Bhubaneswar: Baara Masha, Tera Parba. Odisha is the land of festivals. We have made all the major national festivals our own. Ganesh Puja might have started as a big public event in Maharashtra, but it is a popular festival in Odisha today. Durga Puja might be biggest in West Bengal, but its an important festival in Odisha as well. There is another festival that started only in 2009 has become hugely popular across India with more than 1500 events happening every year in more than 200 places. This is the Daan Utsav, the national festival of giving, which is on its way to be an established festival in the Indian calendar like Diwali, Eid or Durga Puja. This festival celebrated every year from 2nd to 8th October, is increasingly becoming an established festival in Odisha as well.
The attempt to convert the cultural practice of giving into a major festival to promote the culture and to inspire, motivate and create opportunities for millions to give, has no organization behind it, just as there is no organization behind any of the other festivals. It is the work of committed individuals, who volunteer their time, ideas and energies and most importantly, the millions, who have promoted the festival through their giving.
The rich and the poor, people in cities and villages, individuals with families and friends or institutions and associations such as apartments, schools, colleges, NGOs, corporates etc have been celebrating giving or mobilizing giving in the form of funds, material or service and in many creative ways.
Monalisha Mohanty reached out to all the families in her apartment of 60 houses and collected ornaments. This was gifted to the families of sweepers, gardeners, guards and maids of their apartment. They also cooked food for them and organized a cultural programme as well. They have been celebrating Daan Utsav every year.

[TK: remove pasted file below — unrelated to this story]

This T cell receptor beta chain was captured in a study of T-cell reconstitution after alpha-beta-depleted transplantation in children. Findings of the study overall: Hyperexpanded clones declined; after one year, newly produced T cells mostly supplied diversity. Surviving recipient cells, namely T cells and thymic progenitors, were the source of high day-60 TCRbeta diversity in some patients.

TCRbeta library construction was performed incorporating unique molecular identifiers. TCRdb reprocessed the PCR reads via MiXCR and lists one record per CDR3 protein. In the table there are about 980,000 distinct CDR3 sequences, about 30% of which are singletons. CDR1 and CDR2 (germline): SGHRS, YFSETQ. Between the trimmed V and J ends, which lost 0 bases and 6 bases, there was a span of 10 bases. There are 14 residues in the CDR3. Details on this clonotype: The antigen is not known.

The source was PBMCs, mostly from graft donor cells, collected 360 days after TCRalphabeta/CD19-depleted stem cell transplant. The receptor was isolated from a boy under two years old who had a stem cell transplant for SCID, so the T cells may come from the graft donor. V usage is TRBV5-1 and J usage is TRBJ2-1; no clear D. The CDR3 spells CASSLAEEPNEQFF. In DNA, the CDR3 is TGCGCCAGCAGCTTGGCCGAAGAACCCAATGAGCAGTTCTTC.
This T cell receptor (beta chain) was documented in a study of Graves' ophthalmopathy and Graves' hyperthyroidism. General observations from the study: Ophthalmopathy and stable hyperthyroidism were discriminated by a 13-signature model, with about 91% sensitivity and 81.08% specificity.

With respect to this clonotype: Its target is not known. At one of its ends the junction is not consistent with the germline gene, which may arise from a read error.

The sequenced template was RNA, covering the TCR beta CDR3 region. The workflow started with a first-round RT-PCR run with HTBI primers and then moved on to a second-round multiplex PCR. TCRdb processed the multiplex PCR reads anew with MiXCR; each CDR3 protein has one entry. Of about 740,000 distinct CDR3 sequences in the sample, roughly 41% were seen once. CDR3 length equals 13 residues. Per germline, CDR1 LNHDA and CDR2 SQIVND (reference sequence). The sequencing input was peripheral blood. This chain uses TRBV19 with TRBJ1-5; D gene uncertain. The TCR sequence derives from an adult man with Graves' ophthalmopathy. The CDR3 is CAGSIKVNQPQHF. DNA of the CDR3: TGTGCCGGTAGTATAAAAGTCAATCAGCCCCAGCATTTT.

Many schools have been celebrating Daan Utsav by collecting clothes, toys and books and giving to NGOs such as Bakul Foundation or directly distributing in slums or orphanages. Students of Kazi Bazar High School in Cuttack went a step further and addressed the problem of ostracism of leprosy patients in front of Chandi Mandir and brought joy through their act of giving.
Many NGOs celebrate this festival either to mobilize giving from people and to give. For instance, Bakul Foundation has been creating opportunities for young people to experience the joy of volunteering by going in groups to slums, orphanages and old age homes in the Day of Service on 2nd October and spread joy through fun learning activities. Bakul has also organized many book collection drives and set up many libraries in this festival.
The beauty of this festival is that anyone can give and in any way they wish. For instance, the Auto Mahasangh in Bhubaneswar felt inspired and took 80 elderly and infirm people from the city slums to Puri for a darshan of Lord Jagannath in 2012. There have been rural Seva Mahotsavs in Badamba, Daspalla, Narsinghpur and most regularly at Badbaarsingh village in Badamba in which every villager gives what they can and they set up different stalls distributing clothes, stationery, shoes, food and medicines for free. It started in Badamba, and has then spread to the nearby areas is truly becoming a festival celebrated for all.